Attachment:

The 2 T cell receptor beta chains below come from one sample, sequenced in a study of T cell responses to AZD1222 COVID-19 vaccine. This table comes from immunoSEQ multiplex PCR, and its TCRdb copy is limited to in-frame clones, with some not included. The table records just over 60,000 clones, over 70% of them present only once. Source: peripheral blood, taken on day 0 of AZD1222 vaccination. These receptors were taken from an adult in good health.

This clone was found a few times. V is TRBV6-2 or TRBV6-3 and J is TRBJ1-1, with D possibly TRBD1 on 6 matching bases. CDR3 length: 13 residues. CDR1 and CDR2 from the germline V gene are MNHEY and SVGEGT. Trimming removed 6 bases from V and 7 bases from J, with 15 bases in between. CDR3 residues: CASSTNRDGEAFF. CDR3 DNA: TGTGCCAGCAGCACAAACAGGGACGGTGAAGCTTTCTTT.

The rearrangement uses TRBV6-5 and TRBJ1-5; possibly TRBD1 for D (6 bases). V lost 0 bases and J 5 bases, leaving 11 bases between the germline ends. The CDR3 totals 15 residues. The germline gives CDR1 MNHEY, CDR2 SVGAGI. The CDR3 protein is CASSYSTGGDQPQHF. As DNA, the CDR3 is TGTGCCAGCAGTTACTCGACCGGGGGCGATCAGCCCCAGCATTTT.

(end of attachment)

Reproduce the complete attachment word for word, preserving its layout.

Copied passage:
The 2 T cell receptor beta chains below come from one sample, sequenced in a study of T cell responses to AZD1222 COVID-19 vaccine. This table comes from immunoSEQ multiplex PCR, and its TCRdb copy is limited to in-frame clones, with some not included. The table records just over 60,000 clones, over 70% of them present only once. Source: peripheral blood, taken on day 0 of AZD1222 vaccination. These receptors were taken from an adult in good health.

This clone was found a few times. V is TRBV6-2 or TRBV6-3 and J is TRBJ1-1, with D possibly TRBD1 on 6 matching bases. CDR3 length: 13 residues. CDR1 and CDR2 from the germline V gene are MNHEY and SVGEGT. Trimming removed 6 bases from V and 7 bases from J, with 15 bases in between. CDR3 residues: CASSTNRDGEAFF. CDR3 DNA: TGTGCCAGCAGCACAAACAGGGACGGTGAAGCTTTCTTT.

The rearrangement uses TRBV6-5 and TRBJ1-5; possibly TRBD1 for D (6 bases). V lost 0 bases and J 5 bases, leaving 11 bases between the germline ends. The CDR3 totals 15 residues. The germline gives CDR1 MNHEY, CDR2 SVGAGI. The CDR3 protein is CASSYSTGGDQPQHF. As DNA, the CDR3 is TGTGCCAGCAGTTACTCGACCGGGGGCGATCAGCCCCAGCATTTT.